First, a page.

The first course in a one-year sequence in organic chemistry. Topics discussed include organic structures, functional groups, stereochemistry, reactions, oxidation and reduction, spectroscopy, chromatography, and the chemistry of alkanes, alkenes, alkynes, alkyl halides, alcohols, and ethers. Lecture and lab. Fee charged.
Introduction to Computer Technology for the Sciences
A hands-on introduction to computer-based measurements, automation, and graphical programming for the sciences. The LabVIEW graphical programming environment will be introduced and used to write software applications that collect, display and analyze experimental data. Automated experiments in the areas of biology, chemistry and physics will be designed and implemented. Topics such as sensors, signals, data acquisition, error analysis, and noise will be explored. The use of standard office spreadsheet, word-processing, and presentation software for scientific data analysis and reporting will also be emphasized. Lecture and Lab. Fee charged.
Human Growth and Cognition
Explores human growth and development over the life span to understand the nature and needs of individuals at all developmental levels: physically, emotionally, cognitively, and behaviorally. Designed to provide the developmental approach to cognition in children and adolescents within the context of major learning theories. Brain research, learning modalities, and metacognition are also examined.
Introduction to the Exceptional Learner
An overview of the issues related to the characteristics of the exceptional learner. Concepts of learning and classroom management in the public school are considered.
Becoming a Teacher (FE-20)
Provides observation and participation in a public school. Field study is completed in the following areas: classroom observation, classroom material preparation, and classroom interactions to enhance the knowledge, skills, and professional dispositions required of educators. The requirements for entering the Teacher Education Program are part of the course. Graded S-U.
Foundations of Education
Surveys the historical, social, philosophical, and psychological foundations of the American school system with emphasis on an introduction to the teaching profession. Designed to be the first course taken in the teacher education program. Taken in conjunction with EDU 1020.
Secondary Curriculum and Instruction (FE-20)
Focuses on effective instructional methods and curriculum models for 6-12 teachers. Common Core Standards and best practices in creating enthusiastic learning environments and writing learning plans are explored. Using data to inform instruction is addressed as part of the planning component. A 20 hour field experience is required.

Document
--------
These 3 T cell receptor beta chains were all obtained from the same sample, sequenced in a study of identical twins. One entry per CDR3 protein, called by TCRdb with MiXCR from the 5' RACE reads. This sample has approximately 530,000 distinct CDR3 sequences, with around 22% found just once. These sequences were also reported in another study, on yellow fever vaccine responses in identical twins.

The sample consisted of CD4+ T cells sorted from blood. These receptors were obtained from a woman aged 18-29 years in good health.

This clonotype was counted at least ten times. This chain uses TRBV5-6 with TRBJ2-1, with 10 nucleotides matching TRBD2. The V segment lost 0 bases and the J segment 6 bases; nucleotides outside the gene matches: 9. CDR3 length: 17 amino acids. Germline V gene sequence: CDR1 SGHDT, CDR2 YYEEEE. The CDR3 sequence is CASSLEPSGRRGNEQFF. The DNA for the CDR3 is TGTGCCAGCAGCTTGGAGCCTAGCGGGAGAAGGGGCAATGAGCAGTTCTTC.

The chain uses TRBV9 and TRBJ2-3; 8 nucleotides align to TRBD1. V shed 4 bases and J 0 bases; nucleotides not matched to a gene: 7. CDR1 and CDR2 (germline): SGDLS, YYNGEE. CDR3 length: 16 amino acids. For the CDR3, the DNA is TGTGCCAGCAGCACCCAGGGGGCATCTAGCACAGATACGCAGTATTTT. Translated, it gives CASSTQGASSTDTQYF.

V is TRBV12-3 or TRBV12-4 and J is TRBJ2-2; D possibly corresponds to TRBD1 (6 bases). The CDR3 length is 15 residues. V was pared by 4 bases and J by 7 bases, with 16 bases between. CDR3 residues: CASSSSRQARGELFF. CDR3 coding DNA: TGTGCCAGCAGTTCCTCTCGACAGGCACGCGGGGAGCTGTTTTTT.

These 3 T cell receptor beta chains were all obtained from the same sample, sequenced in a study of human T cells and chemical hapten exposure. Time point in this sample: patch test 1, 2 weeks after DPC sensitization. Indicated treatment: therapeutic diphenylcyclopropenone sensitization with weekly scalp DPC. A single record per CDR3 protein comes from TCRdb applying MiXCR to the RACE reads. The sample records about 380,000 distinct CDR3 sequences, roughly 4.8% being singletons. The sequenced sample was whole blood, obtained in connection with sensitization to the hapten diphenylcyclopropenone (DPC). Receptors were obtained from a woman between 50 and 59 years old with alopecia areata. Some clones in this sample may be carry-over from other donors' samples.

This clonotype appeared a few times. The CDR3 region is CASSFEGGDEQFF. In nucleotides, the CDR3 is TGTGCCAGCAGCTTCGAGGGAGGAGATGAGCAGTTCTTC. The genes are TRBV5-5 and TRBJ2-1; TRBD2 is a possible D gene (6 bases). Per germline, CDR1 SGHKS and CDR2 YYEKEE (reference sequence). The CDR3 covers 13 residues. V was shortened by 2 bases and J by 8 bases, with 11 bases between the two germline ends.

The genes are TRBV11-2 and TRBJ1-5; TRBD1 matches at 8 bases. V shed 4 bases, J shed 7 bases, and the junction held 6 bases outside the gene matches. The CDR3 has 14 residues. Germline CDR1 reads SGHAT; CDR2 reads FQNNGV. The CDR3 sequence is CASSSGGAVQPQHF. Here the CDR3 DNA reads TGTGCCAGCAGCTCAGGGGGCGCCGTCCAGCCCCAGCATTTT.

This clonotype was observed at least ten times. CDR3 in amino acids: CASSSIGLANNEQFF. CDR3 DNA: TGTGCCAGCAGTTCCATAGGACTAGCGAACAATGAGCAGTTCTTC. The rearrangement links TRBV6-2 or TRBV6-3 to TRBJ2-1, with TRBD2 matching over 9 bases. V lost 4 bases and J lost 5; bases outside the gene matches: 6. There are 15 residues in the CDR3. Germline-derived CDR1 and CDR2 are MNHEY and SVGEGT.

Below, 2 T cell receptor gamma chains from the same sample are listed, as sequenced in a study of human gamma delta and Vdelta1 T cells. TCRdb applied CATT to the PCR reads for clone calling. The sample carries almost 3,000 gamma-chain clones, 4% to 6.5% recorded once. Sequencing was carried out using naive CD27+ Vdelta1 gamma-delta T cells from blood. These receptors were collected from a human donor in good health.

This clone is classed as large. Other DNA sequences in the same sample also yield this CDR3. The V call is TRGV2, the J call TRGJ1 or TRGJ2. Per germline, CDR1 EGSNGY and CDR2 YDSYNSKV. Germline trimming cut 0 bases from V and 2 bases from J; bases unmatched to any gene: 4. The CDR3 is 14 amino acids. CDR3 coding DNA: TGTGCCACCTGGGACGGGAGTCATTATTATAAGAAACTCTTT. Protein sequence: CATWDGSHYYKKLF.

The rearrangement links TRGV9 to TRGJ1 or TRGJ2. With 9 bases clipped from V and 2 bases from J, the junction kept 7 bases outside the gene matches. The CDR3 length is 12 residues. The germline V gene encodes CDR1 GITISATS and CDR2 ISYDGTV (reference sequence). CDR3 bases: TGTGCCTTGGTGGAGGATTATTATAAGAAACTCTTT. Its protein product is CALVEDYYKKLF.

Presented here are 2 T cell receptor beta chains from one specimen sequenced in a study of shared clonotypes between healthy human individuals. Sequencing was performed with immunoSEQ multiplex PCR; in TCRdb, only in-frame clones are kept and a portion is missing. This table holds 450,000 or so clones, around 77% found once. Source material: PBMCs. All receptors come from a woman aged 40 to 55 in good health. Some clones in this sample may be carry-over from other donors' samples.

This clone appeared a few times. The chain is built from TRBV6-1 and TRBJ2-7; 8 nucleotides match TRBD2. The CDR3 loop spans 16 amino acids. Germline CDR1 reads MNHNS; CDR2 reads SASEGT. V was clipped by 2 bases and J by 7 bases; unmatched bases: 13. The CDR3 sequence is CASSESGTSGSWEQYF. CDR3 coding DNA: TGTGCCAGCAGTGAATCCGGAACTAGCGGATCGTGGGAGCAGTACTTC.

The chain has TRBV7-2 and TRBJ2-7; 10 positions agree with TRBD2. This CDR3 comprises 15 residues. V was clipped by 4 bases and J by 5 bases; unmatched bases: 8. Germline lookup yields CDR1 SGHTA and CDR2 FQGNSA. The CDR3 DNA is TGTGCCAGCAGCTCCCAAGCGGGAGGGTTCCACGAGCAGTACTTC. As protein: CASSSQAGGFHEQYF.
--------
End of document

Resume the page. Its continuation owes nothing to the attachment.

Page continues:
Educational Tests and Measurements
Examines test construction and application of evaluation principles related to K-12. Emphasis on reading, interpreting, and using data from a variety of assessments including standardized and teacher-made achievement tests. Common Core Standards will be studied in relationship to both formative and summative assessment as instructional tools.
Teaching Reading and Writing in the Content Areas (FE-20)
Investigates teaching of reading and writing in the various subject matter fields at the secondary level. Stresses skills of vocabulary building, comprehension and writing as well as skills and methods of motivating adolescents to read and write. A 20 hour field experience in a secondary school is required.
Effective Classroom Environments
Focuses on the major traditional and current behavior management theorists and strategies. Prepares the candidate to use effective strategies for developing a safe but invigorating classroom climate. The creation of a Classroom Management Plan and its implementation in a classroom is included within this course. Only juniors or seniors scheduled to student teach within two semesters of taking EDU 3556 are permitted to enroll in the course.
Methods and Materials for Secondary Education (FE-30)
Examines strategies, resources, and experience in middle and secondary schools. It will familiarize candidates with methods of instruction, assessment, and classroom management appropriate in these schools, as well as organizational characteristics of each. A 20-hour field experience required.
Education in an Urban Culture (FE-10)